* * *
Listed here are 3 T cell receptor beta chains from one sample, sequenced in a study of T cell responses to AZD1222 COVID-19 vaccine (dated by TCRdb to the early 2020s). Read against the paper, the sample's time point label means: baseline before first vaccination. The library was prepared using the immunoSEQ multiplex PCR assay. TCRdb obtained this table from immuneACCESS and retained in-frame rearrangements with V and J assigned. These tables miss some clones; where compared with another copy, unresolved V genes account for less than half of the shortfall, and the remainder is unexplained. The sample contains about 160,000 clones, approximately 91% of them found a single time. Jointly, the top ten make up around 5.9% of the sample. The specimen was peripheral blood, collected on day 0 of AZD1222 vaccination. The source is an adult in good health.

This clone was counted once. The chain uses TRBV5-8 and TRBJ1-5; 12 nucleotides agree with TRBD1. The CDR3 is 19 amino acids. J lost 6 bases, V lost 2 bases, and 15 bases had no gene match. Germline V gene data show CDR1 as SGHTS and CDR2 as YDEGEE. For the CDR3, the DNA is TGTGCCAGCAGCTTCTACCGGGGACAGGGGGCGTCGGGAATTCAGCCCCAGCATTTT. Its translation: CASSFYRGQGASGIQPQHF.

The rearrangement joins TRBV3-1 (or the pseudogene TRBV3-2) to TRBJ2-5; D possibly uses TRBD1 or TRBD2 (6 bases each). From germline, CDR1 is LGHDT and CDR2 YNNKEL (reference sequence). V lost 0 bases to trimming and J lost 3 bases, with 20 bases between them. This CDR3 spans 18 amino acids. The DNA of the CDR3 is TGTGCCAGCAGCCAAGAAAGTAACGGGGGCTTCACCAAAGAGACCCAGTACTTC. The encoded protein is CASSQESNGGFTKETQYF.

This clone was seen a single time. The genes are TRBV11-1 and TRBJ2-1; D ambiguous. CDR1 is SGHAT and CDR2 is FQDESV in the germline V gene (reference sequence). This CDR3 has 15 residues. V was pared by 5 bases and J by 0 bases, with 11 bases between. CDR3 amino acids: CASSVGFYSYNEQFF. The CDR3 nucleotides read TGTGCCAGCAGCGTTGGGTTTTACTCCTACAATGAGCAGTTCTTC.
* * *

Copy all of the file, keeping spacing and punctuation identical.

Listed here are 3 T cell receptor beta chains from one sample, sequenced in a study of T cell responses to AZD1222 COVID-19 vaccine (dated by TCRdb to the early 2020s). Read against the paper, the sample's time point label means: baseline before first vaccination. The library was prepared using the immunoSEQ multiplex PCR assay. TCRdb obtained this table from immuneACCESS and retained in-frame rearrangements with V and J assigned. These tables miss some clones; where compared with another copy, unresolved V genes account for less than half of the shortfall, and the remainder is unexplained. The sample contains about 160,000 clones, approximately 91% of them found a single time. Jointly, the top ten make up around 5.9% of the sample. The specimen was peripheral blood, collected on day 0 of AZD1222 vaccination. The source is an adult in good health.

This clone was counted once. The chain uses TRBV5-8 and TRBJ1-5; 12 nucleotides agree with TRBD1. The CDR3 is 19 amino acids. J lost 6 bases, V lost 2 bases, and 15 bases had no gene match. Germline V gene data show CDR1 as SGHTS and CDR2 as YDEGEE. For the CDR3, the DNA is TGTGCCAGCAGCTTCTACCGGGGACAGGGGGCGTCGGGAATTCAGCCCCAGCATTTT. Its translation: CASSFYRGQGASGIQPQHF.

The rearrangement joins TRBV3-1 (or the pseudogene TRBV3-2) to TRBJ2-5; D possibly uses TRBD1 or TRBD2 (6 bases each). From germline, CDR1 is LGHDT and CDR2 YNNKEL (reference sequence). V lost 0 bases to trimming and J lost 3 bases, with 20 bases between them. This CDR3 spans 18 amino acids. The DNA of the CDR3 is TGTGCCAGCAGCCAAGAAAGTAACGGGGGCTTCACCAAAGAGACCCAGTACTTC. The encoded protein is CASSQESNGGFTKETQYF.

This clone was seen a single time. The genes are TRBV11-1 and TRBJ2-1; D ambiguous. CDR1 is SGHAT and CDR2 is FQDESV in the germline V gene (reference sequence). This CDR3 has 15 residues. V was pared by 5 bases and J by 0 bases, with 11 bases between. CDR3 amino acids: CASSVGFYSYNEQFF. The CDR3 nucleotides read TGTGCCAGCAGCGTTGGGTTTTACTCCTACAATGAGCAGTTCTTC.